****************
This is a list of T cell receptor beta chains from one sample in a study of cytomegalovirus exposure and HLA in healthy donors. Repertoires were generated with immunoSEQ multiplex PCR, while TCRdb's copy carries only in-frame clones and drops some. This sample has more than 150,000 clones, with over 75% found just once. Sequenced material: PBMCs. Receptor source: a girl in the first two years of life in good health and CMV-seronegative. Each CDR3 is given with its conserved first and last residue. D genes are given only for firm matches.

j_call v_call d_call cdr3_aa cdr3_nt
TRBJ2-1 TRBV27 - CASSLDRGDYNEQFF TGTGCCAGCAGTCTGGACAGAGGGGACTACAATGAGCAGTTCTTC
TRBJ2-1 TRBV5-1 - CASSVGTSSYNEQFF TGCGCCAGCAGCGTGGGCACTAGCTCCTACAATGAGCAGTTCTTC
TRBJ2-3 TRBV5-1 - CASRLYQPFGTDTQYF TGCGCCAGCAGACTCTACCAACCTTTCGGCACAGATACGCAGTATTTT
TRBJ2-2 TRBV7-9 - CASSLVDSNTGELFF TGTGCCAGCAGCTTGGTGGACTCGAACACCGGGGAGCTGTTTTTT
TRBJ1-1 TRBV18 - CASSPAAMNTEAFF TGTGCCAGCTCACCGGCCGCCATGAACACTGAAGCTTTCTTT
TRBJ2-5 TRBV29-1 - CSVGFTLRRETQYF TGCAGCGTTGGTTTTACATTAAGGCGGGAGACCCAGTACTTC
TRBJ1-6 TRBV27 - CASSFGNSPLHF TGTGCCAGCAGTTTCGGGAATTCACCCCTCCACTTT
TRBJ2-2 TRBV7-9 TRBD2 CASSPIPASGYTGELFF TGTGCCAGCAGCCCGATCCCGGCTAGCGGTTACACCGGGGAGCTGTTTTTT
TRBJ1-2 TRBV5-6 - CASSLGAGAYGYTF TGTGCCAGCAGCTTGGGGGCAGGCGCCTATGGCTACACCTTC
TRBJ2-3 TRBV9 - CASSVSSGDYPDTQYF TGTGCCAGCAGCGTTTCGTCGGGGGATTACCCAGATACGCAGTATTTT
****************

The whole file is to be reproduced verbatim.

This is a list of T cell receptor beta chains from one sample in a study of cytomegalovirus exposure and HLA in healthy donors. Repertoires were generated with immunoSEQ multiplex PCR, while TCRdb's copy carries only in-frame clones and drops some. This sample has more than 150,000 clones, with over 75% found just once. Sequenced material: PBMCs. Receptor source: a girl in the first two years of life in good health and CMV-seronegative. Each CDR3 is given with its conserved first and last residue. D genes are given only for firm matches.

j_call v_call d_call cdr3_aa cdr3_nt
TRBJ2-1 TRBV27 - CASSLDRGDYNEQFF TGTGCCAGCAGTCTGGACAGAGGGGACTACAATGAGCAGTTCTTC
TRBJ2-1 TRBV5-1 - CASSVGTSSYNEQFF TGCGCCAGCAGCGTGGGCACTAGCTCCTACAATGAGCAGTTCTTC
TRBJ2-3 TRBV5-1 - CASRLYQPFGTDTQYF TGCGCCAGCAGACTCTACCAACCTTTCGGCACAGATACGCAGTATTTT
TRBJ2-2 TRBV7-9 - CASSLVDSNTGELFF TGTGCCAGCAGCTTGGTGGACTCGAACACCGGGGAGCTGTTTTTT
TRBJ1-1 TRBV18 - CASSPAAMNTEAFF TGTGCCAGCTCACCGGCCGCCATGAACACTGAAGCTTTCTTT
TRBJ2-5 TRBV29-1 - CSVGFTLRRETQYF TGCAGCGTTGGTTTTACATTAAGGCGGGAGACCCAGTACTTC
TRBJ1-6 TRBV27 - CASSFGNSPLHF TGTGCCAGCAGTTTCGGGAATTCACCCCTCCACTTT
TRBJ2-2 TRBV7-9 TRBD2 CASSPIPASGYTGELFF TGTGCCAGCAGCCCGATCCCGGCTAGCGGTTACACCGGGGAGCTGTTTTTT
TRBJ1-2 TRBV5-6 - CASSLGAGAYGYTF TGTGCCAGCAGCTTGGGGGCAGGCGCCTATGGCTACACCTTC
TRBJ2-3 TRBV9 - CASSVSSGDYPDTQYF TGTGCCAGCAGCGTTTCGTCGGGGGATTACCCAGATACGCAGTATTTT